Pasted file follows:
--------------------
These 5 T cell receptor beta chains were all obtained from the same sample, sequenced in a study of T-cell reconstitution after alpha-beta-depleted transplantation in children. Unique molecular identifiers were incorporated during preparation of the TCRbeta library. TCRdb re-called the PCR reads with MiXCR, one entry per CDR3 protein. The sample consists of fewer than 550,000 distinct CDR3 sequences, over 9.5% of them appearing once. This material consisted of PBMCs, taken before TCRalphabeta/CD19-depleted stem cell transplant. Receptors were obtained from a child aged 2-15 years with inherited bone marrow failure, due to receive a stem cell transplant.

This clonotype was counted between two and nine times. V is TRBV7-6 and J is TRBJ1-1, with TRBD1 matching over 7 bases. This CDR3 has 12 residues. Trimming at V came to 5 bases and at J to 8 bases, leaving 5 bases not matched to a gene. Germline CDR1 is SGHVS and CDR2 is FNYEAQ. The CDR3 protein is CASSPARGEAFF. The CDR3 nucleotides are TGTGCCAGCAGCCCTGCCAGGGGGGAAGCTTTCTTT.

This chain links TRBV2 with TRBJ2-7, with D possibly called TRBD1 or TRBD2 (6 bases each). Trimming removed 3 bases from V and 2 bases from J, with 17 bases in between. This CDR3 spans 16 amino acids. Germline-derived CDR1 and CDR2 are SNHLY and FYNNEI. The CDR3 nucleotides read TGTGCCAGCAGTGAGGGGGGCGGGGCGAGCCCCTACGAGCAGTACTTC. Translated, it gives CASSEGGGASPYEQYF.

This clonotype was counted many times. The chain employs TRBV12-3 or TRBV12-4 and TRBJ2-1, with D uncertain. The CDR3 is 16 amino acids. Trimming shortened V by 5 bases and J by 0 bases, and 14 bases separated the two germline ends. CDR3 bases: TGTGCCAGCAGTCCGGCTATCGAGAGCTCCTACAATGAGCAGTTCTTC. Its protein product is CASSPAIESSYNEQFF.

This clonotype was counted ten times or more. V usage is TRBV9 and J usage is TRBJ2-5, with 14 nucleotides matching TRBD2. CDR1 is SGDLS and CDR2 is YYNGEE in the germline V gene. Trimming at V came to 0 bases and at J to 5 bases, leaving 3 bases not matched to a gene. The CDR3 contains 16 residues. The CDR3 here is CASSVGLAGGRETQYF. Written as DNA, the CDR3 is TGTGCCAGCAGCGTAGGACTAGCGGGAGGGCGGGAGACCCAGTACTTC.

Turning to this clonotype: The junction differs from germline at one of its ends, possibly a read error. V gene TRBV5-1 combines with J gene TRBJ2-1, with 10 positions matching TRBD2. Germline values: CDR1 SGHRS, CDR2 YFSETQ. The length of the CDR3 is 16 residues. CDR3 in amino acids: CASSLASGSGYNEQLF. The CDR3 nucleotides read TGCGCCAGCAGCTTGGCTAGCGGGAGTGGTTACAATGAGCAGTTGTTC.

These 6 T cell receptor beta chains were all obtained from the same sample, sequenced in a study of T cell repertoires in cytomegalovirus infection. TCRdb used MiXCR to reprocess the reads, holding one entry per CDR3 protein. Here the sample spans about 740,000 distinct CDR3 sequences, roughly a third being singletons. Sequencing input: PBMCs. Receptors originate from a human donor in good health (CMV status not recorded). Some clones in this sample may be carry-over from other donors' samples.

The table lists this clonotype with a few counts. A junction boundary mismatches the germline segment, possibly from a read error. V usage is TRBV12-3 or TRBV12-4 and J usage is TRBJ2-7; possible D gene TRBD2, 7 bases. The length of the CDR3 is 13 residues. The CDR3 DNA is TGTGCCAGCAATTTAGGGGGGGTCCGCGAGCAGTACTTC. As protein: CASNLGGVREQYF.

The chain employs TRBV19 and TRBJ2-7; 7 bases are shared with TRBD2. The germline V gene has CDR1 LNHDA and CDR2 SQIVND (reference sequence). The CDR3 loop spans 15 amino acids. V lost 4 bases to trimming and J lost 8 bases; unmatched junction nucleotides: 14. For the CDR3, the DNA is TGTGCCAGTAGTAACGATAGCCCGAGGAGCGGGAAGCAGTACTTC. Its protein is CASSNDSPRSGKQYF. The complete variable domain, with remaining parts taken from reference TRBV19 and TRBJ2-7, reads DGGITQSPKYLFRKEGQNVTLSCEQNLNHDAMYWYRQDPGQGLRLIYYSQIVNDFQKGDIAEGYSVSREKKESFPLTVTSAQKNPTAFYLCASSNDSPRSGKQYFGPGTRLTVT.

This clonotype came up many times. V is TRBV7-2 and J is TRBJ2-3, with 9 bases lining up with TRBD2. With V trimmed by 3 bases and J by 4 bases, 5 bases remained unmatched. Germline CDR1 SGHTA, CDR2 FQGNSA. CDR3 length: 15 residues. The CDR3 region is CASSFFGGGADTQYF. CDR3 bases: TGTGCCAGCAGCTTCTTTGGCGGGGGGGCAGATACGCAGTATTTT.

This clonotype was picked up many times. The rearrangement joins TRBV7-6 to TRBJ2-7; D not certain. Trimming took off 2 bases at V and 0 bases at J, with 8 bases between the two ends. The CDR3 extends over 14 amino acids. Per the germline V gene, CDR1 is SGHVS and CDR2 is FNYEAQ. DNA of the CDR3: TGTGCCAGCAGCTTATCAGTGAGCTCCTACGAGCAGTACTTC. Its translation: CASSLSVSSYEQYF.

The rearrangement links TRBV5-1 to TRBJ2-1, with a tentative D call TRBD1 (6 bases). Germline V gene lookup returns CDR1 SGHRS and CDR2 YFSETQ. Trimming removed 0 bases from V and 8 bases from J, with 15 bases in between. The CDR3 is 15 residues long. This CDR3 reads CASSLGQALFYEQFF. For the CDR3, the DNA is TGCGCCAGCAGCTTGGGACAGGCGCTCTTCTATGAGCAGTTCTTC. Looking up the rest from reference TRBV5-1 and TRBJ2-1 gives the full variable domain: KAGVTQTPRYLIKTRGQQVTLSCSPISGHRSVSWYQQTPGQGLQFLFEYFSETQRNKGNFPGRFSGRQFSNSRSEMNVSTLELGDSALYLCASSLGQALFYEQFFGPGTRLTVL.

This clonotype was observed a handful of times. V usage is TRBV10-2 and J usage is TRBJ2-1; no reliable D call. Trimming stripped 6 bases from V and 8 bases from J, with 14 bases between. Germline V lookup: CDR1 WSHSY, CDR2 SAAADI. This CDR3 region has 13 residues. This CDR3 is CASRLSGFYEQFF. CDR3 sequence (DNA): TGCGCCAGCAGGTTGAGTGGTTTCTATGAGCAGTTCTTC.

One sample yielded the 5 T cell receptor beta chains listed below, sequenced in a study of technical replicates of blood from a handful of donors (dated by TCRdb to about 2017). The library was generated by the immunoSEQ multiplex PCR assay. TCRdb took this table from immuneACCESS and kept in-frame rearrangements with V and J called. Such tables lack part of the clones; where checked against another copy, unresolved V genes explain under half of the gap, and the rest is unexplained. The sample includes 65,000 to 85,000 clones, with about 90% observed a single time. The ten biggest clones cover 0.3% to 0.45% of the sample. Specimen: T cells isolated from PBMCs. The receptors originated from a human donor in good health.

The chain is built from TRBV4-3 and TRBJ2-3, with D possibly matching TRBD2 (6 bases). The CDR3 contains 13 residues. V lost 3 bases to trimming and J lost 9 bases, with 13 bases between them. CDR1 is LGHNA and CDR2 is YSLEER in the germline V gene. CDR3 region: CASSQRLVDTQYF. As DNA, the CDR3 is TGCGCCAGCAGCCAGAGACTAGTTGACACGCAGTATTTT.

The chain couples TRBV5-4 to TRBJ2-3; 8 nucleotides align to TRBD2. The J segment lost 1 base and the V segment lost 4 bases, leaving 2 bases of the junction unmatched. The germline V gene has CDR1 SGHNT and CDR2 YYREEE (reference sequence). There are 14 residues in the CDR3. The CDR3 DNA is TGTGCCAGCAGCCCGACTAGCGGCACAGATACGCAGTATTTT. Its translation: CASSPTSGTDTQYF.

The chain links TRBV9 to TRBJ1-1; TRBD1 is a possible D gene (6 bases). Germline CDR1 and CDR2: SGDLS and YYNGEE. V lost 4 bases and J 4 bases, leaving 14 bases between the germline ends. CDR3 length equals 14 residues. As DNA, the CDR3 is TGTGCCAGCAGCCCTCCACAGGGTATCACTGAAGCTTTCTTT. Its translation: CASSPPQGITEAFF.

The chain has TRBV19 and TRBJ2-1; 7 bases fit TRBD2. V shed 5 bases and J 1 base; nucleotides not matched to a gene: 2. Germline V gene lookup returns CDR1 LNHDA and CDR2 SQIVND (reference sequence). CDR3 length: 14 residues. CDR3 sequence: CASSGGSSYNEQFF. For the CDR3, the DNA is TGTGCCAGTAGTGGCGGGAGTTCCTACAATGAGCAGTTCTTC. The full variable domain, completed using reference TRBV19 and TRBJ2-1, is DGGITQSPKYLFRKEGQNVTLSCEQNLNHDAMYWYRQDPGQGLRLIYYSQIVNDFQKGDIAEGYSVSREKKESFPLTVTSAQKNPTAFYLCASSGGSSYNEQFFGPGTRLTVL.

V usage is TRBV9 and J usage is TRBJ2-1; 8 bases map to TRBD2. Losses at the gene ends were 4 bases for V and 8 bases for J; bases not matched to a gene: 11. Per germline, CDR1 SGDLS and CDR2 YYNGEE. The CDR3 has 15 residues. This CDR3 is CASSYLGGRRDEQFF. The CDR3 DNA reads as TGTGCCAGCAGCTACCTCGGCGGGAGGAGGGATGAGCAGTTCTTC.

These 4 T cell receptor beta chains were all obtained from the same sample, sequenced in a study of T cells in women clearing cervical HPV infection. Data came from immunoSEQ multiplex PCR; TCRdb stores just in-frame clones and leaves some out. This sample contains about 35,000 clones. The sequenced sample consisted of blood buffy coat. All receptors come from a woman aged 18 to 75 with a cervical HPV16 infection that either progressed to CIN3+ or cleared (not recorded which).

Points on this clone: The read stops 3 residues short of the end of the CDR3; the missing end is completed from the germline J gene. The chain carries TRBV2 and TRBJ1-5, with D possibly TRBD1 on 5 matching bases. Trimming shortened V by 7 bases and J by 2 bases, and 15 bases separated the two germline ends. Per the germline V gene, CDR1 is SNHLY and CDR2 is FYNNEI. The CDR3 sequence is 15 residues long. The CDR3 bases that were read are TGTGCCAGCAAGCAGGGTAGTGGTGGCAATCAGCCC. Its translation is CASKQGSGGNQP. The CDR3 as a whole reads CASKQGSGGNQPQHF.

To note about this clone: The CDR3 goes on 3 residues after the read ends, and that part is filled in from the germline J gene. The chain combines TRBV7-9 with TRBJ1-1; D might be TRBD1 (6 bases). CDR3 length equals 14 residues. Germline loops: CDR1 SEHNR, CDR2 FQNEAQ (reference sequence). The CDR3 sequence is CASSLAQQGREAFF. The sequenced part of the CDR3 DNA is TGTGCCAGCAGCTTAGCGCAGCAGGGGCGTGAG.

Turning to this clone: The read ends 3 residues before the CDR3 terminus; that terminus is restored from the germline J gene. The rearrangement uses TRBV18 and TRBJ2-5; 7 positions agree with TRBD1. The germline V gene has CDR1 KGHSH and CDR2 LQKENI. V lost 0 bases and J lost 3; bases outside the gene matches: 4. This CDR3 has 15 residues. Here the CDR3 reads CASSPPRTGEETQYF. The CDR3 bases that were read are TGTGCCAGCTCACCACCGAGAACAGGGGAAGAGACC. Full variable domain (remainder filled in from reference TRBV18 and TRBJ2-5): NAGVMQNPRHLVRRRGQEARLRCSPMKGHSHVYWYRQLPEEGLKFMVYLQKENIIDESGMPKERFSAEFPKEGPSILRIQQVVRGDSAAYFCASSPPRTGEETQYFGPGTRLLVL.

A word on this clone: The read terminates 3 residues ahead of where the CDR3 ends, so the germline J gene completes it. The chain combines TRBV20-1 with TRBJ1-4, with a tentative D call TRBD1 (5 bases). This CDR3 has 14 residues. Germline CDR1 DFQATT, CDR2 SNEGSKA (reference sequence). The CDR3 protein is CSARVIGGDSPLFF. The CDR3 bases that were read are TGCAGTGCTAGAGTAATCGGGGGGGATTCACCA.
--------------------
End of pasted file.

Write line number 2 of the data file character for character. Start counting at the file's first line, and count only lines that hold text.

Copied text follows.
This clonotype was counted between two and nine times. V is TRBV7-6 and J is TRBJ1-1, with TRBD1 matching over 7 bases. This CDR3 has 12 residues. Trimming at V came to 5 bases and at J to 8 bases, leaving 5 bases not matched to a gene. Germline CDR1 is SGHVS and CDR2 is FNYEAQ. The CDR3 protein is CASSPARGEAFF. The CDR3 nucleotides are TGTGCCAGCAGCCCTGCCAGGGGGGAAGCTTTCTTT.